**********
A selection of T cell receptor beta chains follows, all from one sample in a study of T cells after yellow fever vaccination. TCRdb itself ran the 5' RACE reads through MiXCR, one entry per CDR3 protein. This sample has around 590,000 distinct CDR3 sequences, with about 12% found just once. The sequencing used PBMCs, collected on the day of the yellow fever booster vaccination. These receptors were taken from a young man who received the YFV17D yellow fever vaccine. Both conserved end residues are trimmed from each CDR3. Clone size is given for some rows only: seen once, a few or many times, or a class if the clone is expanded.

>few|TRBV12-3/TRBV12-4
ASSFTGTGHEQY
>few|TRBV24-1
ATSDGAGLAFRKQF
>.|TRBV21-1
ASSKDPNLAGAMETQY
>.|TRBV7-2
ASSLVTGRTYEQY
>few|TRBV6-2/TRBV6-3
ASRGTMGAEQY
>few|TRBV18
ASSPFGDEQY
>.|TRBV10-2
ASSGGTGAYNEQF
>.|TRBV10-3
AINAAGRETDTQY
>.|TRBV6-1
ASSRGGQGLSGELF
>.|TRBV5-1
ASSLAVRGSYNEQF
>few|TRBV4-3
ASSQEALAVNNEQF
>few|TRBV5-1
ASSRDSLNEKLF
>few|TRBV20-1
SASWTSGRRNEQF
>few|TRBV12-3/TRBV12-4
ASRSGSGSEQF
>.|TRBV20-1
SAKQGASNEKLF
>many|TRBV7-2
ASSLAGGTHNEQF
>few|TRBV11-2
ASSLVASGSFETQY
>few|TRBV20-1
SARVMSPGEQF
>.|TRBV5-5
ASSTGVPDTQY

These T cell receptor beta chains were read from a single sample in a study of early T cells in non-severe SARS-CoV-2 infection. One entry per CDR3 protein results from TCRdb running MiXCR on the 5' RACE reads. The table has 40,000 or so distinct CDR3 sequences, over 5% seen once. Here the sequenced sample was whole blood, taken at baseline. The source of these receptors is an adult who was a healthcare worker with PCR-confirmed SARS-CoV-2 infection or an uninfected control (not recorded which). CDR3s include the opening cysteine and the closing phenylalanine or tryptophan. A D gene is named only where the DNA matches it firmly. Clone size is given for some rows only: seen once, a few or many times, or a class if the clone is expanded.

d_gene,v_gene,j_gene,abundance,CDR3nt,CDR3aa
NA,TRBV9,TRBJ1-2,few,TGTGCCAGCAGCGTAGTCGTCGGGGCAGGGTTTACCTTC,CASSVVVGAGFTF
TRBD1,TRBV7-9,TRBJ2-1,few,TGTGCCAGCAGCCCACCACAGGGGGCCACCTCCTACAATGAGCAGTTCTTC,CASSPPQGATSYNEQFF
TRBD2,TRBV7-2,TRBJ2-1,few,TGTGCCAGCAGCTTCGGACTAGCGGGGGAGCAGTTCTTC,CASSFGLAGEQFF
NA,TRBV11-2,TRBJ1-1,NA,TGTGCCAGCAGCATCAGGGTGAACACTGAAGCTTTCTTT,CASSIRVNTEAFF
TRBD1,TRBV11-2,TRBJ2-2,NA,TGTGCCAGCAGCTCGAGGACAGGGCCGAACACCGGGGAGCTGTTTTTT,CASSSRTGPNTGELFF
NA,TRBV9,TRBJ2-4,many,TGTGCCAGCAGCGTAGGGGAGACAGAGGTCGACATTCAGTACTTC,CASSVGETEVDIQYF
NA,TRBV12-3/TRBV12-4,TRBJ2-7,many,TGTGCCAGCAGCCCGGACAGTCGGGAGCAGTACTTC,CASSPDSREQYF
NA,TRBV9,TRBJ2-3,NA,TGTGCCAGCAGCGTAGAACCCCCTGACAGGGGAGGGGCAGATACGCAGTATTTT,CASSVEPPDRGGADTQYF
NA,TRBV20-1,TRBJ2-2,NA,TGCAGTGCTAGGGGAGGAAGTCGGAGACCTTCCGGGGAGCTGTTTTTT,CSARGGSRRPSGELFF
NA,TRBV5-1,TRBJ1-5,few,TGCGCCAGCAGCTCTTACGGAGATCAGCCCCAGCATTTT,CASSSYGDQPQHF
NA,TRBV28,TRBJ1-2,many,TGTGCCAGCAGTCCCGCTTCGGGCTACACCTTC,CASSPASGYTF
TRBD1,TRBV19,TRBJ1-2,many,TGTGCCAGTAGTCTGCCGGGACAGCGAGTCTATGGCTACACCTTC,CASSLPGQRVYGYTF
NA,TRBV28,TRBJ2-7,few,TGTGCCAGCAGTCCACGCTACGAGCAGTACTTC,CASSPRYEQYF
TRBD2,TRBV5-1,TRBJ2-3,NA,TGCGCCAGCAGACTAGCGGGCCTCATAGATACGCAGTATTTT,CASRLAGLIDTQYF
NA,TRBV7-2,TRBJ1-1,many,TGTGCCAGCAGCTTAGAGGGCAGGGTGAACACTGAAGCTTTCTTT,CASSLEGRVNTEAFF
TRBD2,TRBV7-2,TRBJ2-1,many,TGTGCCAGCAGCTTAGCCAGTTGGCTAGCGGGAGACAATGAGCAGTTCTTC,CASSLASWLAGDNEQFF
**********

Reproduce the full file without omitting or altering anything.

A selection of T cell receptor beta chains follows, all from one sample in a study of T cells after yellow fever vaccination. TCRdb itself ran the 5' RACE reads through MiXCR, one entry per CDR3 protein. This sample has around 590,000 distinct CDR3 sequences, with about 12% found just once. The sequencing used PBMCs, collected on the day of the yellow fever booster vaccination. These receptors were taken from a young man who received the YFV17D yellow fever vaccine. Both conserved end residues are trimmed from each CDR3. Clone size is given for some rows only: seen once, a few or many times, or a class if the clone is expanded.

>few|TRBV12-3/TRBV12-4
ASSFTGTGHEQY
>few|TRBV24-1
ATSDGAGLAFRKQF
>.|TRBV21-1
ASSKDPNLAGAMETQY
>.|TRBV7-2
ASSLVTGRTYEQY
>few|TRBV6-2/TRBV6-3
ASRGTMGAEQY
>few|TRBV18
ASSPFGDEQY
>.|TRBV10-2
ASSGGTGAYNEQF
>.|TRBV10-3
AINAAGRETDTQY
>.|TRBV6-1
ASSRGGQGLSGELF
>.|TRBV5-1
ASSLAVRGSYNEQF
>few|TRBV4-3
ASSQEALAVNNEQF
>few|TRBV5-1
ASSRDSLNEKLF
>few|TRBV20-1
SASWTSGRRNEQF
>few|TRBV12-3/TRBV12-4
ASRSGSGSEQF
>.|TRBV20-1
SAKQGASNEKLF
>many|TRBV7-2
ASSLAGGTHNEQF
>few|TRBV11-2
ASSLVASGSFETQY
>few|TRBV20-1
SARVMSPGEQF
>.|TRBV5-5
ASSTGVPDTQY

These T cell receptor beta chains were read from a single sample in a study of early T cells in non-severe SARS-CoV-2 infection. One entry per CDR3 protein results from TCRdb running MiXCR on the 5' RACE reads. The table has 40,000 or so distinct CDR3 sequences, over 5% seen once. Here the sequenced sample was whole blood, taken at baseline. The source of these receptors is an adult who was a healthcare worker with PCR-confirmed SARS-CoV-2 infection or an uninfected control (not recorded which). CDR3s include the opening cysteine and the closing phenylalanine or tryptophan. A D gene is named only where the DNA matches it firmly. Clone size is given for some rows only: seen once, a few or many times, or a class if the clone is expanded.

d_gene,v_gene,j_gene,abundance,CDR3nt,CDR3aa
NA,TRBV9,TRBJ1-2,few,TGTGCCAGCAGCGTAGTCGTCGGGGCAGGGTTTACCTTC,CASSVVVGAGFTF
TRBD1,TRBV7-9,TRBJ2-1,few,TGTGCCAGCAGCCCACCACAGGGGGCCACCTCCTACAATGAGCAGTTCTTC,CASSPPQGATSYNEQFF
TRBD2,TRBV7-2,TRBJ2-1,few,TGTGCCAGCAGCTTCGGACTAGCGGGGGAGCAGTTCTTC,CASSFGLAGEQFF
NA,TRBV11-2,TRBJ1-1,NA,TGTGCCAGCAGCATCAGGGTGAACACTGAAGCTTTCTTT,CASSIRVNTEAFF
TRBD1,TRBV11-2,TRBJ2-2,NA,TGTGCCAGCAGCTCGAGGACAGGGCCGAACACCGGGGAGCTGTTTTTT,CASSSRTGPNTGELFF
NA,TRBV9,TRBJ2-4,many,TGTGCCAGCAGCGTAGGGGAGACAGAGGTCGACATTCAGTACTTC,CASSVGETEVDIQYF
NA,TRBV12-3/TRBV12-4,TRBJ2-7,many,TGTGCCAGCAGCCCGGACAGTCGGGAGCAGTACTTC,CASSPDSREQYF
NA,TRBV9,TRBJ2-3,NA,TGTGCCAGCAGCGTAGAACCCCCTGACAGGGGAGGGGCAGATACGCAGTATTTT,CASSVEPPDRGGADTQYF
NA,TRBV20-1,TRBJ2-2,NA,TGCAGTGCTAGGGGAGGAAGTCGGAGACCTTCCGGGGAGCTGTTTTTT,CSARGGSRRPSGELFF
NA,TRBV5-1,TRBJ1-5,few,TGCGCCAGCAGCTCTTACGGAGATCAGCCCCAGCATTTT,CASSSYGDQPQHF
NA,TRBV28,TRBJ1-2,many,TGTGCCAGCAGTCCCGCTTCGGGCTACACCTTC,CASSPASGYTF
TRBD1,TRBV19,TRBJ1-2,many,TGTGCCAGTAGTCTGCCGGGACAGCGAGTCTATGGCTACACCTTC,CASSLPGQRVYGYTF
NA,TRBV28,TRBJ2-7,few,TGTGCCAGCAGTCCACGCTACGAGCAGTACTTC,CASSPRYEQYF
TRBD2,TRBV5-1,TRBJ2-3,NA,TGCGCCAGCAGACTAGCGGGCCTCATAGATACGCAGTATTTT,CASRLAGLIDTQYF
NA,TRBV7-2,TRBJ1-1,many,TGTGCCAGCAGCTTAGAGGGCAGGGTGAACACTGAAGCTTTCTTT,CASSLEGRVNTEAFF
TRBD2,TRBV7-2,TRBJ2-1,many,TGTGCCAGCAGCTTAGCCAGTTGGCTAGCGGGAGACAATGAGCAGTTCTTC,CASSLASWLAGDNEQFF